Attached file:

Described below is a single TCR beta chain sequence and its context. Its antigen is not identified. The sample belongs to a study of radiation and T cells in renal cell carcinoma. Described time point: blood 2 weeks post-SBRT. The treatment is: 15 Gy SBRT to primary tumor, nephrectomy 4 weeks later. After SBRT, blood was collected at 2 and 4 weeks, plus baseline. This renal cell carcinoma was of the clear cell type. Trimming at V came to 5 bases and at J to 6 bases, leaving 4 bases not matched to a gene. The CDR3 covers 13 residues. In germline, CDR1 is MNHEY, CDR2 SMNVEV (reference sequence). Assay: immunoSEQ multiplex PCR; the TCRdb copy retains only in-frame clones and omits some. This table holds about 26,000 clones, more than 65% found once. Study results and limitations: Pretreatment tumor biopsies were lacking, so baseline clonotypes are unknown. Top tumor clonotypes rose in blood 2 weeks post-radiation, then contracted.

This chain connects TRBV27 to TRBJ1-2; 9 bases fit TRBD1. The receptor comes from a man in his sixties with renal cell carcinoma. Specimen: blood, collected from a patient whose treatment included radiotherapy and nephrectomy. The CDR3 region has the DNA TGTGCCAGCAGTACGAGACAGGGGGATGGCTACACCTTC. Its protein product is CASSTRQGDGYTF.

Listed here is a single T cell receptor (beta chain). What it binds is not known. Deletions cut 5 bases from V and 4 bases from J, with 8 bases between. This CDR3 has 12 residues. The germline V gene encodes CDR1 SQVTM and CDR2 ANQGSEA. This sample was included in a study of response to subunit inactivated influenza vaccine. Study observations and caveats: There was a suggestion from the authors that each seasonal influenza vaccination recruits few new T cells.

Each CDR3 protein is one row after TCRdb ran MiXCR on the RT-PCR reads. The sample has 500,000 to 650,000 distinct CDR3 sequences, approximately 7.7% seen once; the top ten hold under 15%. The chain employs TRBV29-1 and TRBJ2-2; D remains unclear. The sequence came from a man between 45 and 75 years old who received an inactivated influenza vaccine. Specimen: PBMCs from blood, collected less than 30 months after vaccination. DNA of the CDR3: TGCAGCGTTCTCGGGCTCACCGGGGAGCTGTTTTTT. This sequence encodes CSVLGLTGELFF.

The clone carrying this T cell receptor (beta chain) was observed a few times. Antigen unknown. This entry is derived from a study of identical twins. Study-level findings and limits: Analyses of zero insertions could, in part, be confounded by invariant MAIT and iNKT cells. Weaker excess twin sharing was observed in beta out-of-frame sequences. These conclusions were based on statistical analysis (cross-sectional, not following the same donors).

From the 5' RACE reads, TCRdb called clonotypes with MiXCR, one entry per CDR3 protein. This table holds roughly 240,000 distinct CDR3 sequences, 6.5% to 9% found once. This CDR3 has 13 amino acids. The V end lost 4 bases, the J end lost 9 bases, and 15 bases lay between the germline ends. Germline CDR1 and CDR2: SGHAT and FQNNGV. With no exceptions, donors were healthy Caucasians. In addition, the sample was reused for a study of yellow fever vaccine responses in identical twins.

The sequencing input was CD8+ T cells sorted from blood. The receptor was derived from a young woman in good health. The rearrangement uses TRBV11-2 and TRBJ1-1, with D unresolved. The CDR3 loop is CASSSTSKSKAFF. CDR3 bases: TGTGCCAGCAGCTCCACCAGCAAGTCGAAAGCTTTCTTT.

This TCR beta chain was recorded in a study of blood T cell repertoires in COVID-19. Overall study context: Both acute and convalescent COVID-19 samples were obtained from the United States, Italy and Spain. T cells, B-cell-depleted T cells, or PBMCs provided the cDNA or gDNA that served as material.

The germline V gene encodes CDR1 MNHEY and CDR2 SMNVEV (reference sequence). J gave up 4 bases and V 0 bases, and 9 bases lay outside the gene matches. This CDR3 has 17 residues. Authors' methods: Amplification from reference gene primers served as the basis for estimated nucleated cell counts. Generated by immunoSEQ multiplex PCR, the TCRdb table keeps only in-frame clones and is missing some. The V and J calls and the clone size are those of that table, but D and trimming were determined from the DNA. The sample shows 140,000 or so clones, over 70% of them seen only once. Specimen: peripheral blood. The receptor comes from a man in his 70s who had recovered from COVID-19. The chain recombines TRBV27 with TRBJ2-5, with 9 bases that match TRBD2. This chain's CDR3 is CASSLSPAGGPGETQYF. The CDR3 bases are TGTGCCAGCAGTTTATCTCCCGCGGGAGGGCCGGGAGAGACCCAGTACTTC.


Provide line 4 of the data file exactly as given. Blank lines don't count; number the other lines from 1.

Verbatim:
Each CDR3 protein is one row after TCRdb ran MiXCR on the RT-PCR reads. The sample has 500,000 to 650,000 distinct CDR3 sequences, approximately 7.7% seen once; the top ten hold under 15%. The chain employs TRBV29-1 and TRBJ2-2; D remains unclear. The sequence came from a man between 45 and 75 years old who received an inactivated influenza vaccine. Specimen: PBMCs from blood, collected less than 30 months after vaccination. DNA of the CDR3: TGCAGCGTTCTCGGGCTCACCGGGGAGCTGTTTTTT. This sequence encodes CSVLGLTGELFF.